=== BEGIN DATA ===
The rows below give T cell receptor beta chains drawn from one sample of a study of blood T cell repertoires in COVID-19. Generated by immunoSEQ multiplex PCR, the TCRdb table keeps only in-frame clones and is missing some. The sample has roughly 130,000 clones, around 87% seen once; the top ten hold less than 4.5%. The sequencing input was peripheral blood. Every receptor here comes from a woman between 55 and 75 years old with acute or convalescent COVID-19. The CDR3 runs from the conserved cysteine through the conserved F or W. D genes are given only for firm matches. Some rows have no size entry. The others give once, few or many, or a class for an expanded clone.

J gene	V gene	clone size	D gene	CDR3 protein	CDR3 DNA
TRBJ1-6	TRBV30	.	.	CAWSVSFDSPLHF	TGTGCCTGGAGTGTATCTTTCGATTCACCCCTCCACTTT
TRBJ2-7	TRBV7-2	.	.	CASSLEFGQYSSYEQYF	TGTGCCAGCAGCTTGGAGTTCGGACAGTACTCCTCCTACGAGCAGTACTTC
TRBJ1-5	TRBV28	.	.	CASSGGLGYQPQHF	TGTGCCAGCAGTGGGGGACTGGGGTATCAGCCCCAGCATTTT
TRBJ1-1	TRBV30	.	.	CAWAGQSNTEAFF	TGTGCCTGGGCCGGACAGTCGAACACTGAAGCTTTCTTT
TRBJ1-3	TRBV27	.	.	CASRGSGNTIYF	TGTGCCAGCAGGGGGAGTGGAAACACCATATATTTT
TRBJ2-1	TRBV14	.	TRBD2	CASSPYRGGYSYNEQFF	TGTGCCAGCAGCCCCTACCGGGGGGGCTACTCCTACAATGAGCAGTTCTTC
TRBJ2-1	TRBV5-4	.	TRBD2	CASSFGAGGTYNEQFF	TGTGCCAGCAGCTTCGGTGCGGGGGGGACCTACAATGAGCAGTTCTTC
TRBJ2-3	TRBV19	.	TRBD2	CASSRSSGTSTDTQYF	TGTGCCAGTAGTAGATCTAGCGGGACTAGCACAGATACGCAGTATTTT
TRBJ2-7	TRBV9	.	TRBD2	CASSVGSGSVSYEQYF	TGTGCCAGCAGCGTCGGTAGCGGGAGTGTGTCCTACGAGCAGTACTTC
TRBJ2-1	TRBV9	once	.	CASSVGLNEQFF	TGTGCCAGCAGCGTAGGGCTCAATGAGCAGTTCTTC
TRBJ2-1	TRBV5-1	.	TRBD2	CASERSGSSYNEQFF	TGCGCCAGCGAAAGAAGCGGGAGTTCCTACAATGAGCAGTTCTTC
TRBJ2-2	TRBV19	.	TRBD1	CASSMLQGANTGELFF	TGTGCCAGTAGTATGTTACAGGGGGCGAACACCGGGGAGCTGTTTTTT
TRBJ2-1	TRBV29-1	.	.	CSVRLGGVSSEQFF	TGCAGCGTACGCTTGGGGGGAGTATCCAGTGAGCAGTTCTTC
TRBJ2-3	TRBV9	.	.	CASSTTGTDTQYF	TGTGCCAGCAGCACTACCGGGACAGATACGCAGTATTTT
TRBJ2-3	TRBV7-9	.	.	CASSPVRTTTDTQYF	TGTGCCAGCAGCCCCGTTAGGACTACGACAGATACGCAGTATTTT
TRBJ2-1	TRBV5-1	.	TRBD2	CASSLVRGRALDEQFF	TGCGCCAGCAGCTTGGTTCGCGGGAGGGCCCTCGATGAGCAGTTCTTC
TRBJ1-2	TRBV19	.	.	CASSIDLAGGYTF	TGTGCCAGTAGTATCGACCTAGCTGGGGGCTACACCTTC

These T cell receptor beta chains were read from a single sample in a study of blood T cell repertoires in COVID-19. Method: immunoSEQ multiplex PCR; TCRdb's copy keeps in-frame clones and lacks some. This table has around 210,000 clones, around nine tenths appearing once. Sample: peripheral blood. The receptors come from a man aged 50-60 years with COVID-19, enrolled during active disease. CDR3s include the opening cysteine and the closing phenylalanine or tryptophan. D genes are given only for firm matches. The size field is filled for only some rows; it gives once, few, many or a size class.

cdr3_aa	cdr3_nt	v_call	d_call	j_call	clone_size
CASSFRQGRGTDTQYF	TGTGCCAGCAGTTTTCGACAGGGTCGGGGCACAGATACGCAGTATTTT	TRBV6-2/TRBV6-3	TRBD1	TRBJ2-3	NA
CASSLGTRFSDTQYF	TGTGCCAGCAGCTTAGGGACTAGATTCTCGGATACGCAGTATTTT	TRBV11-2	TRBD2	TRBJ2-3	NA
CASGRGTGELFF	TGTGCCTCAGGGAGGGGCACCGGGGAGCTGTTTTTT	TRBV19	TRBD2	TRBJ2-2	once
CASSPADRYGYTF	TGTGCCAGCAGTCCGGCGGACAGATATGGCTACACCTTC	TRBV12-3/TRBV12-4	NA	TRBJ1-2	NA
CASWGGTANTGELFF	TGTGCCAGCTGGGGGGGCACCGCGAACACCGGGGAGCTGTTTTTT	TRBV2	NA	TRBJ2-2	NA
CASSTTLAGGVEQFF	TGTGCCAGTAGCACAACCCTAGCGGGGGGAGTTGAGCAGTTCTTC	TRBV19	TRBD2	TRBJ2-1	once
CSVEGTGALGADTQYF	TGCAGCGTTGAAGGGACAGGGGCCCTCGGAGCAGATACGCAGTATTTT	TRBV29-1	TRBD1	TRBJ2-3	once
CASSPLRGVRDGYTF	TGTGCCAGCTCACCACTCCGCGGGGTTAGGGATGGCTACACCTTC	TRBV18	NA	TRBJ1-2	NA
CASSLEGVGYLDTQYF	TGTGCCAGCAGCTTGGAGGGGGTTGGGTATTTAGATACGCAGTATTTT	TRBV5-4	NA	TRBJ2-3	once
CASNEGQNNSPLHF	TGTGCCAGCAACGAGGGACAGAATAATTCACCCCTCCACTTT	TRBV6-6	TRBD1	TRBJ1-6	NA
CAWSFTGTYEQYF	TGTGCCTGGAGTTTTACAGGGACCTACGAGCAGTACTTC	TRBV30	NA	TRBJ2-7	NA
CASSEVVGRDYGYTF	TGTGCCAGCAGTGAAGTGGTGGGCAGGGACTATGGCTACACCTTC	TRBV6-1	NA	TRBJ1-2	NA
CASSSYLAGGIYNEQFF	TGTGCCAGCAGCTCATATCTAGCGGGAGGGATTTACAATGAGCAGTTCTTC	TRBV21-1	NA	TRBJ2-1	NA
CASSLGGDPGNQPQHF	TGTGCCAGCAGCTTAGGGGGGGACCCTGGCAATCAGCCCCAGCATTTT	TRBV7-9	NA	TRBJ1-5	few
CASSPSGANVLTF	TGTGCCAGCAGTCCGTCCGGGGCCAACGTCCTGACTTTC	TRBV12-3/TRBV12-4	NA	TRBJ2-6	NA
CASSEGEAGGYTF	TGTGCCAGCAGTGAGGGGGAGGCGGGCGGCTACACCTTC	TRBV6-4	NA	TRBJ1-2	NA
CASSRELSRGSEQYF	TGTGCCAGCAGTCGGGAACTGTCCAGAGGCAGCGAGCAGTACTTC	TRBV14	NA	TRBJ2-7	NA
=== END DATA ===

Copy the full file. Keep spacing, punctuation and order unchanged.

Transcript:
The rows below give T cell receptor beta chains drawn from one sample of a study of blood T cell repertoires in COVID-19. Generated by immunoSEQ multiplex PCR, the TCRdb table keeps only in-frame clones and is missing some. The sample has roughly 130,000 clones, around 87% seen once; the top ten hold less than 4.5%. The sequencing input was peripheral blood. Every receptor here comes from a woman between 55 and 75 years old with acute or convalescent COVID-19. The CDR3 runs from the conserved cysteine through the conserved F or W. D genes are given only for firm matches. Some rows have no size entry. The others give once, few or many, or a class for an expanded clone.

J gene	V gene	clone size	D gene	CDR3 protein	CDR3 DNA
TRBJ1-6	TRBV30	.	.	CAWSVSFDSPLHF	TGTGCCTGGAGTGTATCTTTCGATTCACCCCTCCACTTT
TRBJ2-7	TRBV7-2	.	.	CASSLEFGQYSSYEQYF	TGTGCCAGCAGCTTGGAGTTCGGACAGTACTCCTCCTACGAGCAGTACTTC
TRBJ1-5	TRBV28	.	.	CASSGGLGYQPQHF	TGTGCCAGCAGTGGGGGACTGGGGTATCAGCCCCAGCATTTT
TRBJ1-1	TRBV30	.	.	CAWAGQSNTEAFF	TGTGCCTGGGCCGGACAGTCGAACACTGAAGCTTTCTTT
TRBJ1-3	TRBV27	.	.	CASRGSGNTIYF	TGTGCCAGCAGGGGGAGTGGAAACACCATATATTTT
TRBJ2-1	TRBV14	.	TRBD2	CASSPYRGGYSYNEQFF	TGTGCCAGCAGCCCCTACCGGGGGGGCTACTCCTACAATGAGCAGTTCTTC
TRBJ2-1	TRBV5-4	.	TRBD2	CASSFGAGGTYNEQFF	TGTGCCAGCAGCTTCGGTGCGGGGGGGACCTACAATGAGCAGTTCTTC
TRBJ2-3	TRBV19	.	TRBD2	CASSRSSGTSTDTQYF	TGTGCCAGTAGTAGATCTAGCGGGACTAGCACAGATACGCAGTATTTT
TRBJ2-7	TRBV9	.	TRBD2	CASSVGSGSVSYEQYF	TGTGCCAGCAGCGTCGGTAGCGGGAGTGTGTCCTACGAGCAGTACTTC
TRBJ2-1	TRBV9	once	.	CASSVGLNEQFF	TGTGCCAGCAGCGTAGGGCTCAATGAGCAGTTCTTC
TRBJ2-1	TRBV5-1	.	TRBD2	CASERSGSSYNEQFF	TGCGCCAGCGAAAGAAGCGGGAGTTCCTACAATGAGCAGTTCTTC
TRBJ2-2	TRBV19	.	TRBD1	CASSMLQGANTGELFF	TGTGCCAGTAGTATGTTACAGGGGGCGAACACCGGGGAGCTGTTTTTT
TRBJ2-1	TRBV29-1	.	.	CSVRLGGVSSEQFF	TGCAGCGTACGCTTGGGGGGAGTATCCAGTGAGCAGTTCTTC
TRBJ2-3	TRBV9	.	.	CASSTTGTDTQYF	TGTGCCAGCAGCACTACCGGGACAGATACGCAGTATTTT
TRBJ2-3	TRBV7-9	.	.	CASSPVRTTTDTQYF	TGTGCCAGCAGCCCCGTTAGGACTACGACAGATACGCAGTATTTT
TRBJ2-1	TRBV5-1	.	TRBD2	CASSLVRGRALDEQFF	TGCGCCAGCAGCTTGGTTCGCGGGAGGGCCCTCGATGAGCAGTTCTTC
TRBJ1-2	TRBV19	.	.	CASSIDLAGGYTF	TGTGCCAGTAGTATCGACCTAGCTGGGGGCTACACCTTC

These T cell receptor beta chains were read from a single sample in a study of blood T cell repertoires in COVID-19. Method: immunoSEQ multiplex PCR; TCRdb's copy keeps in-frame clones and lacks some. This table has around 210,000 clones, around nine tenths appearing once. Sample: peripheral blood. The receptors come from a man aged 50-60 years with COVID-19, enrolled during active disease. CDR3s include the opening cysteine and the closing phenylalanine or tryptophan. D genes are given only for firm matches. The size field is filled for only some rows; it gives once, few, many or a size class.

cdr3_aa	cdr3_nt	v_call	d_call	j_call	clone_size
CASSFRQGRGTDTQYF	TGTGCCAGCAGTTTTCGACAGGGTCGGGGCACAGATACGCAGTATTTT	TRBV6-2/TRBV6-3	TRBD1	TRBJ2-3	NA
CASSLGTRFSDTQYF	TGTGCCAGCAGCTTAGGGACTAGATTCTCGGATACGCAGTATTTT	TRBV11-2	TRBD2	TRBJ2-3	NA
CASGRGTGELFF	TGTGCCTCAGGGAGGGGCACCGGGGAGCTGTTTTTT	TRBV19	TRBD2	TRBJ2-2	once
CASSPADRYGYTF	TGTGCCAGCAGTCCGGCGGACAGATATGGCTACACCTTC	TRBV12-3/TRBV12-4	NA	TRBJ1-2	NA
CASWGGTANTGELFF	TGTGCCAGCTGGGGGGGCACCGCGAACACCGGGGAGCTGTTTTTT	TRBV2	NA	TRBJ2-2	NA
CASSTTLAGGVEQFF	TGTGCCAGTAGCACAACCCTAGCGGGGGGAGTTGAGCAGTTCTTC	TRBV19	TRBD2	TRBJ2-1	once
CSVEGTGALGADTQYF	TGCAGCGTTGAAGGGACAGGGGCCCTCGGAGCAGATACGCAGTATTTT	TRBV29-1	TRBD1	TRBJ2-3	once
CASSPLRGVRDGYTF	TGTGCCAGCTCACCACTCCGCGGGGTTAGGGATGGCTACACCTTC	TRBV18	NA	TRBJ1-2	NA
CASSLEGVGYLDTQYF	TGTGCCAGCAGCTTGGAGGGGGTTGGGTATTTAGATACGCAGTATTTT	TRBV5-4	NA	TRBJ2-3	once
CASNEGQNNSPLHF	TGTGCCAGCAACGAGGGACAGAATAATTCACCCCTCCACTTT	TRBV6-6	TRBD1	TRBJ1-6	NA
CAWSFTGTYEQYF	TGTGCCTGGAGTTTTACAGGGACCTACGAGCAGTACTTC	TRBV30	NA	TRBJ2-7	NA
CASSEVVGRDYGYTF	TGTGCCAGCAGTGAAGTGGTGGGCAGGGACTATGGCTACACCTTC	TRBV6-1	NA	TRBJ1-2	NA
CASSSYLAGGIYNEQFF	TGTGCCAGCAGCTCATATCTAGCGGGAGGGATTTACAATGAGCAGTTCTTC	TRBV21-1	NA	TRBJ2-1	NA
CASSLGGDPGNQPQHF	TGTGCCAGCAGCTTAGGGGGGGACCCTGGCAATCAGCCCCAGCATTTT	TRBV7-9	NA	TRBJ1-5	few
CASSPSGANVLTF	TGTGCCAGCAGTCCGTCCGGGGCCAACGTCCTGACTTTC	TRBV12-3/TRBV12-4	NA	TRBJ2-6	NA
CASSEGEAGGYTF	TGTGCCAGCAGTGAGGGGGAGGCGGGCGGCTACACCTTC	TRBV6-4	NA	TRBJ1-2	NA
CASSRELSRGSEQYF	TGTGCCAGCAGTCGGGAACTGTCCAGAGGCAGCGAGCAGTACTTC	TRBV14	NA	TRBJ2-7	NA